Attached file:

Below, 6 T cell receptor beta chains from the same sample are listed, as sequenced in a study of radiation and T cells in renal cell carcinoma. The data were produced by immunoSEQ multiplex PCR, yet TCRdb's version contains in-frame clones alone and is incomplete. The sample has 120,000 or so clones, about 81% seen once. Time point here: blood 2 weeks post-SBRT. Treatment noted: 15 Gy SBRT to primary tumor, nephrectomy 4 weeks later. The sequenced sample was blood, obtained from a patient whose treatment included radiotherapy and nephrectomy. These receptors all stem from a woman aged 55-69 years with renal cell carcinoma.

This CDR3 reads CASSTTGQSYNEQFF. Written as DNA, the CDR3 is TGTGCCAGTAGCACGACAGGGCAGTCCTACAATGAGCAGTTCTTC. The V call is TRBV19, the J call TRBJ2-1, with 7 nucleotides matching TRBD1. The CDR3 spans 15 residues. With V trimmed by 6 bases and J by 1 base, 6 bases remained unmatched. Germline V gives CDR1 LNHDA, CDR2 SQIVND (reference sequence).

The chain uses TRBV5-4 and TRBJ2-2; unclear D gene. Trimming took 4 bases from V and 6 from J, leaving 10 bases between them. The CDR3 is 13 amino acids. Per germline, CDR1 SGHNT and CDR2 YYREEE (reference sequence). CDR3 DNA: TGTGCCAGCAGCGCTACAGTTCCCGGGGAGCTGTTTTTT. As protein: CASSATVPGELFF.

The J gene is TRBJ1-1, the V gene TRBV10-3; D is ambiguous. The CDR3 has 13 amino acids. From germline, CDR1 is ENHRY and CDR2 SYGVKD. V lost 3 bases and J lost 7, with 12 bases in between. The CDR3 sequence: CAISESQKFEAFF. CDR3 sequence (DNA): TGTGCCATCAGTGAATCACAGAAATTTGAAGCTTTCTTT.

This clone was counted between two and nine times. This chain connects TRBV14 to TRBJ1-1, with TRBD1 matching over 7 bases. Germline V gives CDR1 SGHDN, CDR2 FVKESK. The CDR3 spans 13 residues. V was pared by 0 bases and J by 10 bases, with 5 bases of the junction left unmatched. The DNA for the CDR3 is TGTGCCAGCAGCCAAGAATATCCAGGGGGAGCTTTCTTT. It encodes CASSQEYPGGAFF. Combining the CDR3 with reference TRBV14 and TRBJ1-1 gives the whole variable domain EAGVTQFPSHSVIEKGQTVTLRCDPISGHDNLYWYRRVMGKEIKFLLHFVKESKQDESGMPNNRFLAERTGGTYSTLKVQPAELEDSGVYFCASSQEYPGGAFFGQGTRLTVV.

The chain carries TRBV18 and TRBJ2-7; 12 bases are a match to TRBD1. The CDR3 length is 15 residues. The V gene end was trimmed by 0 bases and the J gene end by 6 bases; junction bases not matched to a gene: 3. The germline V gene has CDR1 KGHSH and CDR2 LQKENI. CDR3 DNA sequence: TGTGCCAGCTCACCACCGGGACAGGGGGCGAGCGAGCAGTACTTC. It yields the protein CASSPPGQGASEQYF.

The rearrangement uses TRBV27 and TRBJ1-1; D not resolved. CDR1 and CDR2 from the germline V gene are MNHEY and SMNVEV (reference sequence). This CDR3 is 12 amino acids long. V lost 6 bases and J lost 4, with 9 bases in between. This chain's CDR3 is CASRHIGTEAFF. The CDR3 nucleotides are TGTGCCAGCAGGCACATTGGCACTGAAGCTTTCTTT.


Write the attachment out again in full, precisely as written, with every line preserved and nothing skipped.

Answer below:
Below, 6 T cell receptor beta chains from the same sample are listed, as sequenced in a study of radiation and T cells in renal cell carcinoma. The data were produced by immunoSEQ multiplex PCR, yet TCRdb's version contains in-frame clones alone and is incomplete. The sample has 120,000 or so clones, about 81% seen once. Time point here: blood 2 weeks post-SBRT. Treatment noted: 15 Gy SBRT to primary tumor, nephrectomy 4 weeks later. The sequenced sample was blood, obtained from a patient whose treatment included radiotherapy and nephrectomy. These receptors all stem from a woman aged 55-69 years with renal cell carcinoma.

This CDR3 reads CASSTTGQSYNEQFF. Written as DNA, the CDR3 is TGTGCCAGTAGCACGACAGGGCAGTCCTACAATGAGCAGTTCTTC. The V call is TRBV19, the J call TRBJ2-1, with 7 nucleotides matching TRBD1. The CDR3 spans 15 residues. With V trimmed by 6 bases and J by 1 base, 6 bases remained unmatched. Germline V gives CDR1 LNHDA, CDR2 SQIVND (reference sequence).

The chain uses TRBV5-4 and TRBJ2-2; unclear D gene. Trimming took 4 bases from V and 6 from J, leaving 10 bases between them. The CDR3 is 13 amino acids. Per germline, CDR1 SGHNT and CDR2 YYREEE (reference sequence). CDR3 DNA: TGTGCCAGCAGCGCTACAGTTCCCGGGGAGCTGTTTTTT. As protein: CASSATVPGELFF.

The J gene is TRBJ1-1, the V gene TRBV10-3; D is ambiguous. The CDR3 has 13 amino acids. From germline, CDR1 is ENHRY and CDR2 SYGVKD. V lost 3 bases and J lost 7, with 12 bases in between. The CDR3 sequence: CAISESQKFEAFF. CDR3 sequence (DNA): TGTGCCATCAGTGAATCACAGAAATTTGAAGCTTTCTTT.

This clone was counted between two and nine times. This chain connects TRBV14 to TRBJ1-1, with TRBD1 matching over 7 bases. Germline V gives CDR1 SGHDN, CDR2 FVKESK. The CDR3 spans 13 residues. V was pared by 0 bases and J by 10 bases, with 5 bases of the junction left unmatched. The DNA for the CDR3 is TGTGCCAGCAGCCAAGAATATCCAGGGGGAGCTTTCTTT. It encodes CASSQEYPGGAFF. Combining the CDR3 with reference TRBV14 and TRBJ1-1 gives the whole variable domain EAGVTQFPSHSVIEKGQTVTLRCDPISGHDNLYWYRRVMGKEIKFLLHFVKESKQDESGMPNNRFLAERTGGTYSTLKVQPAELEDSGVYFCASSQEYPGGAFFGQGTRLTVV.

The chain carries TRBV18 and TRBJ2-7; 12 bases are a match to TRBD1. The CDR3 length is 15 residues. The V gene end was trimmed by 0 bases and the J gene end by 6 bases; junction bases not matched to a gene: 3. The germline V gene has CDR1 KGHSH and CDR2 LQKENI. CDR3 DNA sequence: TGTGCCAGCTCACCACCGGGACAGGGGGCGAGCGAGCAGTACTTC. It yields the protein CASSPPGQGASEQYF.

The rearrangement uses TRBV27 and TRBJ1-1; D not resolved. CDR1 and CDR2 from the germline V gene are MNHEY and SMNVEV (reference sequence). This CDR3 is 12 amino acids long. V lost 6 bases and J lost 4, with 9 bases in between. This chain's CDR3 is CASRHIGTEAFF. The CDR3 nucleotides are TGTGCCAGCAGGCACATTGGCACTGAAGCTTTCTTT.